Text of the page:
Wednesday 9 January 2008

Forward planning

The future is veiled.

Outside the window there are small but perceptible signs of the planet's turn. Snowdrops planted up from bought bulbs last summer in pots so that they can be planted out 'in the green' this spring are showing their shy white flowers, there is a lesser celandine shining on the lawn, teasel seeds gathered at Welney are germinating in their modules.

It's time to plan the planting for the season.

All planning needs to be based on experience and even then there is no guarantee of success. This year I'm hoping to keep a grip on my aspirations and actually produce better quality crops albeit in a more limited range. I'm going to stop myself buying many more seeds, keep a planting diary so that things are sown on time, be realistic about what can be grown in the open in the average Normandy summer, so no okra, chillies or aubergines this year. No melons either, but I've never been able to grow those, indoors or out.

The broad sweep, then, looks something like this:

Potatoes, definitely Ambo and Stroma for their high yields, early maturity and fair blight resistance with maybe a small handful of other varieties if we make it to the Garden Organic Potato day in February (there is a day open to the general public on 3rd Feb).

Cabbages, red for pickling, white for coleslaw and sauerkraut, winter for greens. It'll be interesting to see how these do because I'm not great with brassicas. Also Kale and Sprouting for winter cropping into 2009. These will all have to be netted against butterflies.

Alliums, I've already put in a row of garlic and must plant up some more in pots for transplanting on the next visit to France. I will probably take the easy way out with onions and buy sets. We'll need a few shallots and leeks for the deer, obviously. There is a patch of Babington leek already there which I hope to bulk up.

Salad vegetables are not always easy. Cut and come again lettuce, purslane, coriander leaf and rocket are all essentials. Sorrel might be missed this year as it can be gathered from the wild, chinese vegetables like red mustard are excellent but I don't want to be too ambitious this year. Some chicory or endive for the winter would be a great addition.

Grass and seed crops, this will be the first attempt at sweetcorn at the farm. I've also got some rainbow quinoa as a trial. I've grown amaranth in the UK with success so hope the quinoa will give a good account of itself in Normandy. As usual there will be sunflowers and I'm wondering about a few poppy seed poppies - that wouldn't be too much would it?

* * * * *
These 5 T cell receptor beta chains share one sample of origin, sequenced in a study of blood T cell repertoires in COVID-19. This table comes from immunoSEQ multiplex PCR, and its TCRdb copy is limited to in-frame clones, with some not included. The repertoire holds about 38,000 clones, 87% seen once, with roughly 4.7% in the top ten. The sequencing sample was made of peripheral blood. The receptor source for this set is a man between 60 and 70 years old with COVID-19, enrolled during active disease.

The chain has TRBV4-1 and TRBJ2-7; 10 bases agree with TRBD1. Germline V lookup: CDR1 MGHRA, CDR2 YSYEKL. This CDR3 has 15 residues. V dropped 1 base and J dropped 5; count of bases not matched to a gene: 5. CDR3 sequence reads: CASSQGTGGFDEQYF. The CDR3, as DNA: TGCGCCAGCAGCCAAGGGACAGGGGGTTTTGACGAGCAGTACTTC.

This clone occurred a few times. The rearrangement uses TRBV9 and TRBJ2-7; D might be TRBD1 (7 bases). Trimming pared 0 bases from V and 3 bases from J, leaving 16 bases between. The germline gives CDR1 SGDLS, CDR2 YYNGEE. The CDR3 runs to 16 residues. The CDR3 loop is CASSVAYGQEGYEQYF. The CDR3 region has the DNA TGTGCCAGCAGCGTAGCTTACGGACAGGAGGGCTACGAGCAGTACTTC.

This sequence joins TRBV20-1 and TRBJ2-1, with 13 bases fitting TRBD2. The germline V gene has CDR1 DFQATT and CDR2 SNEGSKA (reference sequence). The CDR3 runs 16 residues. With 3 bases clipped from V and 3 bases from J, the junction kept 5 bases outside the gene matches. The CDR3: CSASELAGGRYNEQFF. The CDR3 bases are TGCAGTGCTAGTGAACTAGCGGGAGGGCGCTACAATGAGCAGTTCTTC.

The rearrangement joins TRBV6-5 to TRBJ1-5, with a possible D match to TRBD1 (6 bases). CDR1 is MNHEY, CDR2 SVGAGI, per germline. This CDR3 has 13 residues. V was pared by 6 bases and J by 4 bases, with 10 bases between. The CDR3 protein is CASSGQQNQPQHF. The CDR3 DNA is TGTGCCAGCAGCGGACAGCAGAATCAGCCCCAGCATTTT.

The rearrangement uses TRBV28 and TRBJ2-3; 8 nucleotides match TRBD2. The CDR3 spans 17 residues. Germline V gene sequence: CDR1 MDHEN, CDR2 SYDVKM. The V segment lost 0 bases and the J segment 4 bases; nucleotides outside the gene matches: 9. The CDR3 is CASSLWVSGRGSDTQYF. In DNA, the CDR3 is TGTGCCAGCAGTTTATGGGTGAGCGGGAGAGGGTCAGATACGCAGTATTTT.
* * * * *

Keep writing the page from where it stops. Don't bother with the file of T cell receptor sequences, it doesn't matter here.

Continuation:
Tomatoes; these have been a disaster area two years running. I'll have to try again but I'm not hopeful. Along with the toms, I'm going to grow some tomatilloes this year. They are hardier than you might expect, seem to be blight resistant and carefully harvested will store into November or even December for making fresh salsa.

Beans. For some reason runner beans just haven't done in France. I might try again but think it's time I tried to grow out some of my saved seed varieties of purple climbing french beans and other heritage varieties so the runners might be overlooked. Oddly, not many French people seem to grow runner beans either, perhaps there is a reason for this over and above national pride.

Pumpkins will do well as usual if the weather is kind. My favourite varieties for cooking are still the Moschata types but I've succumbed to another variety of Butternut squash. The butternuts have never performed well for me so this may be another disaster waiting to happen.

Root crops of carrots, beetroots, radishes, mooli perhaps with some parsnips and Hamburg parsley. Celeriac is too much of a faff.

And finally, my pet projects. As well as the usual two types of oca (which I nearly lost through mismanagement last year) I've bought some of the creamy white variety sold by Realseeds. Must try harder with these. I've also taken some ulluco tubers which will be a real wait and see.

And even with all that, I still think I've forgotten something...


Rebsie Fairholm said...

I just bought some of the ulluco tubers too ... I'll be interested to know how you get on with them! I can't find much information about them but they certainly look pretty.

Thanks for giving my blog a plug!

Catofstripes said...

Hi Rebsie,

You're welcome about the blog - I admire it because you seem to have both more vigour and rigour doing things that I also love to do but rarely complete successfully.

There will certainly be more to come about the Ulluco which have caught my imagination although I hope I do better with them than I did with Mashua. (you have seen The lost crops of the Incas haven't you?